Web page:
One of my favourite things to do lately is throw leftover vegetables and/or meat into some home-made broth (of which I have copious amounts in the freezer), add a bit of leftover rice or small pasta, and then boil it all together for a few minutes. With a bit of salt and pepper, this becomes a healthy soup that takes only about ten minutes to prepare.

At the kids’ request, I did make up rice bowls this week, but of a simplified kind. While the rice was cooking, I peeled and nuked the carrots, chopped and microwaved the bok choy, and cooked up some frozen corn. I also grilled the shrimp — I love shrimp when I am short of time because it takes so little time to cook — and scooped out some avocado. No special shopping or all of the burners used this time for a rice bowl meal! I just used whatever I had in the fridge, freezer or pantry. It took about 35 minutes to make this meal, including prep work. Not bad for something so fresh and tasty.

Fish Tacos

With all the prep work for ComicCon that I’m cramming into this week, I’ve had to cut down on the amount of time and effort I spend cooking. But I still want to eat well! So I thought I’d try something I’d never made before: fish tacos. They’re fast, easy, and healthy (so long as you don’t drown them in cheese and sauce).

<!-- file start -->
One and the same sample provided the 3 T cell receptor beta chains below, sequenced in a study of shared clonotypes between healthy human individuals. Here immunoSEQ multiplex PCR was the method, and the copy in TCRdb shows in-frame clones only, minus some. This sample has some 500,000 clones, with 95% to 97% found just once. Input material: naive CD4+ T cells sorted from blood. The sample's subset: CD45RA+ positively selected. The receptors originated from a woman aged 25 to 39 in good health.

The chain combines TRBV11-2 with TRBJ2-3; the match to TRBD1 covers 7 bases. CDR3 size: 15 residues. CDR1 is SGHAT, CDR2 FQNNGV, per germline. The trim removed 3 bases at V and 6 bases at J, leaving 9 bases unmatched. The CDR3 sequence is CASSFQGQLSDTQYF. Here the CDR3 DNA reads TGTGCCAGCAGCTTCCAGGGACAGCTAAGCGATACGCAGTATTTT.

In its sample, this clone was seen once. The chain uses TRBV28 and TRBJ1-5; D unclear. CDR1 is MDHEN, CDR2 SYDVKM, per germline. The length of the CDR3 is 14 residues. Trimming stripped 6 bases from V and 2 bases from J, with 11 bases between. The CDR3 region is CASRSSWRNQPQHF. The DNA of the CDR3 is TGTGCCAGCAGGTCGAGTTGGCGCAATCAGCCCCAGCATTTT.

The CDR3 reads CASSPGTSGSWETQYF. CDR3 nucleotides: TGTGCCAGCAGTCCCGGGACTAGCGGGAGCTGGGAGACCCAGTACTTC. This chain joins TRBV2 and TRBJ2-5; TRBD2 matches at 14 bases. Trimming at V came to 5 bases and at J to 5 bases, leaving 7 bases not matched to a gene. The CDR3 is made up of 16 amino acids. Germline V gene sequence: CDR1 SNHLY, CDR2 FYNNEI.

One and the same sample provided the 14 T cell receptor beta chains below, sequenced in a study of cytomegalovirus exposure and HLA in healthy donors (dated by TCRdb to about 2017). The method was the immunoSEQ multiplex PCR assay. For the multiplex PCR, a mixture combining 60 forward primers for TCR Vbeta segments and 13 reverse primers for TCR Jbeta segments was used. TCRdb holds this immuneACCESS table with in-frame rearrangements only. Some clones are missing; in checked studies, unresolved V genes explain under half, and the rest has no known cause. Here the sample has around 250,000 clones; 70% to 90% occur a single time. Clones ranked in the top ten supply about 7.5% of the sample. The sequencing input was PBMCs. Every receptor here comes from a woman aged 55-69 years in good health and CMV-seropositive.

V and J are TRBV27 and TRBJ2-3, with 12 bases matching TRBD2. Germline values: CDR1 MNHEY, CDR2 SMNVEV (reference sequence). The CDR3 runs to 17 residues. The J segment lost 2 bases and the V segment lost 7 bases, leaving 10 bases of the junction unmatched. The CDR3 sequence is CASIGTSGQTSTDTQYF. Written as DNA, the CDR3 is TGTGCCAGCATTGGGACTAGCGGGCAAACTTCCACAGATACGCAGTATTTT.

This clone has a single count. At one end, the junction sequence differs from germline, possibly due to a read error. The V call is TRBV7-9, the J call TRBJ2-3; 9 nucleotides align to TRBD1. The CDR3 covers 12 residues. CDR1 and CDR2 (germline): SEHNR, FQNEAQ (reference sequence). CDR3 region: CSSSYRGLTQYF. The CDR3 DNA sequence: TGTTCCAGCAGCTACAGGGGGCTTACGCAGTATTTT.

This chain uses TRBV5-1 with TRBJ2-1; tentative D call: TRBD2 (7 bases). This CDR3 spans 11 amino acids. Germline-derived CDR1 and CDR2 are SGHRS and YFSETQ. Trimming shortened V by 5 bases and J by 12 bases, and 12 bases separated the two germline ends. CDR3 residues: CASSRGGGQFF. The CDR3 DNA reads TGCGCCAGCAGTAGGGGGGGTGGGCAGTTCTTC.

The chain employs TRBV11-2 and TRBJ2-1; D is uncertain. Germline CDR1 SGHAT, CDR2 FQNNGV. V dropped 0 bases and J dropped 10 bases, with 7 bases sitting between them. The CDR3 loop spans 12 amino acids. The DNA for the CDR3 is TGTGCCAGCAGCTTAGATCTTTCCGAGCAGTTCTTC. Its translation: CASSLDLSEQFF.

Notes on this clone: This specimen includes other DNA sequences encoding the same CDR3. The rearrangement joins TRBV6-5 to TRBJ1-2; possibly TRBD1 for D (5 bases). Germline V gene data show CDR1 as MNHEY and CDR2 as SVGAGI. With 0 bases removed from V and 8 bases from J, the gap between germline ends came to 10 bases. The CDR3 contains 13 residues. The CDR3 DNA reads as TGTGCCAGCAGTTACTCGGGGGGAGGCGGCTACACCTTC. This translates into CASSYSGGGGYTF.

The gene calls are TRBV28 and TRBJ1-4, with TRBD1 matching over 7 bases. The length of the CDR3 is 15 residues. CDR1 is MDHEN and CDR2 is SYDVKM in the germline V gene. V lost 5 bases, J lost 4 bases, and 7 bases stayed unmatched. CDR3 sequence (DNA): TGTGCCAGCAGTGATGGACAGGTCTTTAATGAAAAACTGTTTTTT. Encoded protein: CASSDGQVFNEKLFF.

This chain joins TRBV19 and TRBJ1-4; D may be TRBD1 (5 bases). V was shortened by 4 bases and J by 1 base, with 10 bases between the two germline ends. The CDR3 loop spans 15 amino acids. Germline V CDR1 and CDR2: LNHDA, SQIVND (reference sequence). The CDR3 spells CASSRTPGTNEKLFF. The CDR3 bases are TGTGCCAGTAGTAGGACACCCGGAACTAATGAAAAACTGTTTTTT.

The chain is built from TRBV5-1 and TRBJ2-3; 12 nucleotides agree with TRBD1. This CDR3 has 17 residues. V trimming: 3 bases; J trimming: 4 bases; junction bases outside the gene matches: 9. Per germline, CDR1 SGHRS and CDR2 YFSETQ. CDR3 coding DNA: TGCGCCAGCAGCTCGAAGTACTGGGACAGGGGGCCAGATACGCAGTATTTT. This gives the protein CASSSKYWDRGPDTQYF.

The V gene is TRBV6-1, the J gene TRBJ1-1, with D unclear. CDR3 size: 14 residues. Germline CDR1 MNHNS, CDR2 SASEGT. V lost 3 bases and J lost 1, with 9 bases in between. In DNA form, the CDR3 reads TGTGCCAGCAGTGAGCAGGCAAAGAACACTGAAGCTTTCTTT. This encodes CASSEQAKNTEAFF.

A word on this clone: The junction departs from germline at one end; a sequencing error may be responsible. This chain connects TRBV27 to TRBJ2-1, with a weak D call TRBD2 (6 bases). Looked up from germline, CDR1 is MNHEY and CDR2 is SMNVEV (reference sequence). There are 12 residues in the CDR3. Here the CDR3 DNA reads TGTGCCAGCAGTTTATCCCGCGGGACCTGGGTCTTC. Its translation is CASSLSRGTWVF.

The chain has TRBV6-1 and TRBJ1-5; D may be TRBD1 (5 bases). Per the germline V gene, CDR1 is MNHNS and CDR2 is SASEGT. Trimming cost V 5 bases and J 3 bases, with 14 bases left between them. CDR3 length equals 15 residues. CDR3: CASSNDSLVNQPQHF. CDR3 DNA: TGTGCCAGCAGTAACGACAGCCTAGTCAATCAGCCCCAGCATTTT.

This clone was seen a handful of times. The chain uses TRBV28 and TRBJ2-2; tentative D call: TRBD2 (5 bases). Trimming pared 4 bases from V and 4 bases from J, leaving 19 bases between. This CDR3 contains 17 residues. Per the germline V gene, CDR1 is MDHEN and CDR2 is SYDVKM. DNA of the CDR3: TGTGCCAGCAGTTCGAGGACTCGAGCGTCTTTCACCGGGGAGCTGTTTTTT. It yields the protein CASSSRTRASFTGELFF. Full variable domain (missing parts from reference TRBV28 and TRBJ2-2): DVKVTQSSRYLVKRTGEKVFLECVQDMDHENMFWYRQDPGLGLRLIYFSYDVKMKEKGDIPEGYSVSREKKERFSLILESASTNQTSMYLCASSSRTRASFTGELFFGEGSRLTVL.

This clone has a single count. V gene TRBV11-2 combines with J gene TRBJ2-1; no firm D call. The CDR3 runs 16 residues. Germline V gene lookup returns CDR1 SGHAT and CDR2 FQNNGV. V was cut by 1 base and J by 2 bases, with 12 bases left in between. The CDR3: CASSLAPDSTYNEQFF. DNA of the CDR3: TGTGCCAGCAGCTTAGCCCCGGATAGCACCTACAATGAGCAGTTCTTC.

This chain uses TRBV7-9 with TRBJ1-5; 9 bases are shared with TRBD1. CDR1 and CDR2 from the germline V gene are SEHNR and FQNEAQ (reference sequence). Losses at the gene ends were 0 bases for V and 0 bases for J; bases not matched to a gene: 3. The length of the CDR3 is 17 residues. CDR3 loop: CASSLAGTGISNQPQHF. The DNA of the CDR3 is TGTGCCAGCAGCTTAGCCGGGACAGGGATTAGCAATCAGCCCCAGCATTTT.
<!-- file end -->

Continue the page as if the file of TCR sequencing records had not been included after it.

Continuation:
I used the spice mixture from the Grilled Fish Tacos recipe from Eating Well, but I cooked the fish a frying pan instead of on the grill, since with all the rain lately my yard is a morass of mud. The kids snapped up the tortillas first, so I had my taco on whole-wheat pita instead. I topped mine with leftover avocado tartar sauce (which is perfect with this dish), romaine lettuce, tomato, shredded old cheddar cheese. This was such a simple, delicious, and healthy meal to make that I’ll definitely make it again.